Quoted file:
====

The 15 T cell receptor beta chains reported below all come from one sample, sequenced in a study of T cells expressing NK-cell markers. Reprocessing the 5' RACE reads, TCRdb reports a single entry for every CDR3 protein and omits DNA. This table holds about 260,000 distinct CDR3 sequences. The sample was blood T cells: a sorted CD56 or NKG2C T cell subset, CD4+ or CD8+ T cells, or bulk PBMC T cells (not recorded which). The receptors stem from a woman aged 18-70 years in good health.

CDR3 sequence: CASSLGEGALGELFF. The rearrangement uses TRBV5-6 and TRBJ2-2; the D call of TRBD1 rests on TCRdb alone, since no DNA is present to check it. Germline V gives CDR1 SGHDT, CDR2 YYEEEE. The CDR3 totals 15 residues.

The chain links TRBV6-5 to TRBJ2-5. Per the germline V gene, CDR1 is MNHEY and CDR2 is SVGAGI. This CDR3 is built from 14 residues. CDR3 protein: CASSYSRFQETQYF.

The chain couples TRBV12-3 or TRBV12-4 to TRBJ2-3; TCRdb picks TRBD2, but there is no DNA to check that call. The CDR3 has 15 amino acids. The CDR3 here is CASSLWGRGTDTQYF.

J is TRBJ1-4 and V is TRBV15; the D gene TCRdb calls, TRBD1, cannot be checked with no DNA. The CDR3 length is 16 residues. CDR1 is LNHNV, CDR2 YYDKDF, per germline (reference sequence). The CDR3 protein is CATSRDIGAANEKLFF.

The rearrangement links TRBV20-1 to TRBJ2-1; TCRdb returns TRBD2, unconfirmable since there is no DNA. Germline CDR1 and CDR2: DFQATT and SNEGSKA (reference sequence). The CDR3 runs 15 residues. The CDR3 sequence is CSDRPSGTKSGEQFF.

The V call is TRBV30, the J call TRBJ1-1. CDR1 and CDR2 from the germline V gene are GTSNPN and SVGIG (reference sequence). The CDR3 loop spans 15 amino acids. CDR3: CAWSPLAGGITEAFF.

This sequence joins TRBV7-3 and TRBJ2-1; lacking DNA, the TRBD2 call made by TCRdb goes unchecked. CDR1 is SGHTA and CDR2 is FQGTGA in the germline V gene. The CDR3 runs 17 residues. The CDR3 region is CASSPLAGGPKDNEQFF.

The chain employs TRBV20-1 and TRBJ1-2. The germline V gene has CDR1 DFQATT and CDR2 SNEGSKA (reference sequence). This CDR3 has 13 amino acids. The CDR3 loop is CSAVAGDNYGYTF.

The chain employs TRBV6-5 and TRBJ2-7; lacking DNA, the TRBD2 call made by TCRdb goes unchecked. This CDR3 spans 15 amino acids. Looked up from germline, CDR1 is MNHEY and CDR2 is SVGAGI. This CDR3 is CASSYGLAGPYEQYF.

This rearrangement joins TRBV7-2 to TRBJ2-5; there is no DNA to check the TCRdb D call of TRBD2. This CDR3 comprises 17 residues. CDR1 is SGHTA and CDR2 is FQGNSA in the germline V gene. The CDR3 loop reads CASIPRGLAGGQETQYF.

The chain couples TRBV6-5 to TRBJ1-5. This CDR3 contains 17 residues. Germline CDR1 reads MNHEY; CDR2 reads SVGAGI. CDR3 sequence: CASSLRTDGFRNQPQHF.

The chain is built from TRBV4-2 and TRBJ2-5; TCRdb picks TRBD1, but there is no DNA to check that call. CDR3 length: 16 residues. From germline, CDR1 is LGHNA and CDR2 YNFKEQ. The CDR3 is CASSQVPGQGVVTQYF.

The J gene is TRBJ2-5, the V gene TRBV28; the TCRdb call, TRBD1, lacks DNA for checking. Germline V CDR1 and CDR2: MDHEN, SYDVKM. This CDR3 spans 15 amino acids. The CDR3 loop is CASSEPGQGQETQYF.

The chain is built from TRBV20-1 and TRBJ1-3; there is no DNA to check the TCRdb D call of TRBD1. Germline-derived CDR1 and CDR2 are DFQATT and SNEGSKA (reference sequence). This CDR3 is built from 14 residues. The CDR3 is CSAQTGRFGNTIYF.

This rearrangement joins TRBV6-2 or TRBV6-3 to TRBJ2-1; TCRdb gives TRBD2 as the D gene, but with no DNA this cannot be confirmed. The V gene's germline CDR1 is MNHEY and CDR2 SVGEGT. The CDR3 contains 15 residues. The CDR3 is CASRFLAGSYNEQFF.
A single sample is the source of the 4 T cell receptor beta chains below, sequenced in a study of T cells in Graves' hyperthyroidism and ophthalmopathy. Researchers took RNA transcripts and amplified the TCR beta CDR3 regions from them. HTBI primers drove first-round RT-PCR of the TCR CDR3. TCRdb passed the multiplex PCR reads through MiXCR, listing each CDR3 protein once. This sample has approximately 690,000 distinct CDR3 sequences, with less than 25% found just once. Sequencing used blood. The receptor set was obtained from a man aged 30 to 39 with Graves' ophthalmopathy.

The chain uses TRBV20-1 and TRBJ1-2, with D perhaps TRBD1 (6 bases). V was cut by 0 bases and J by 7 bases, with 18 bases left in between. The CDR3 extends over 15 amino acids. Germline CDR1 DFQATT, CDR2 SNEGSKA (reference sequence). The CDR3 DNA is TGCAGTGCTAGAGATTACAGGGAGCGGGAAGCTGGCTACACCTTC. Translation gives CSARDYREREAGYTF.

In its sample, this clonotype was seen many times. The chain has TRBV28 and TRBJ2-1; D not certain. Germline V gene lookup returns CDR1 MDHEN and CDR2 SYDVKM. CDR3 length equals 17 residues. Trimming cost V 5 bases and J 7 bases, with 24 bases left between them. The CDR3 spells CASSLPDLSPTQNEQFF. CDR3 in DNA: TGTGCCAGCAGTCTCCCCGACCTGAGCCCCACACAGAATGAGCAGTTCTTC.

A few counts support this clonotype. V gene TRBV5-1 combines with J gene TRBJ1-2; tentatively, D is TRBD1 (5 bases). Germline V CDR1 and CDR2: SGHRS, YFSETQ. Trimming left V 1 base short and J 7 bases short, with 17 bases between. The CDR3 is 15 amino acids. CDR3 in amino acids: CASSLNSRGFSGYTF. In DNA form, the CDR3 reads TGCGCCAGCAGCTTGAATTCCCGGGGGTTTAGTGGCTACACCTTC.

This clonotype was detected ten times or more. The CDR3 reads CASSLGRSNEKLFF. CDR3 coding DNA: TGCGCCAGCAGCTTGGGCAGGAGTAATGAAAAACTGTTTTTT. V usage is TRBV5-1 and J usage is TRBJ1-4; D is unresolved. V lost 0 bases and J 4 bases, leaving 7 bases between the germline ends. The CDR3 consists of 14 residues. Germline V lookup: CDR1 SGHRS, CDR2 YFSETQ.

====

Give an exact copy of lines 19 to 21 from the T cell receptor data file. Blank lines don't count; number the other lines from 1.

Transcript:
In its sample, this clonotype was seen many times. The chain has TRBV28 and TRBJ2-1; D not certain. Germline V gene lookup returns CDR1 MDHEN and CDR2 SYDVKM. CDR3 length equals 17 residues. Trimming cost V 5 bases and J 7 bases, with 24 bases left between them. The CDR3 spells CASSLPDLSPTQNEQFF. CDR3 in DNA: TGTGCCAGCAGTCTCCCCGACCTGAGCCCCACACAGAATGAGCAGTTCTTC.

A few counts support this clonotype. V gene TRBV5-1 combines with J gene TRBJ1-2; tentatively, D is TRBD1 (5 bases). Germline V CDR1 and CDR2: SGHRS, YFSETQ. Trimming left V 1 base short and J 7 bases short, with 17 bases between. The CDR3 is 15 amino acids. CDR3 in amino acids: CASSLNSRGFSGYTF. In DNA form, the CDR3 reads TGCGCCAGCAGCTTGAATTCCCGGGGGTTTAGTGGCTACACCTTC.

This clonotype was detected ten times or more. The CDR3 reads CASSLGRSNEKLFF. CDR3 coding DNA: TGCGCCAGCAGCTTGGGCAGGAGTAATGAAAAACTGTTTTTT. V usage is TRBV5-1 and J usage is TRBJ1-4; D is unresolved. V lost 0 bases and J 4 bases, leaving 7 bases between the germline ends. The CDR3 consists of 14 residues. Germline V lookup: CDR1 SGHRS, CDR2 YFSETQ.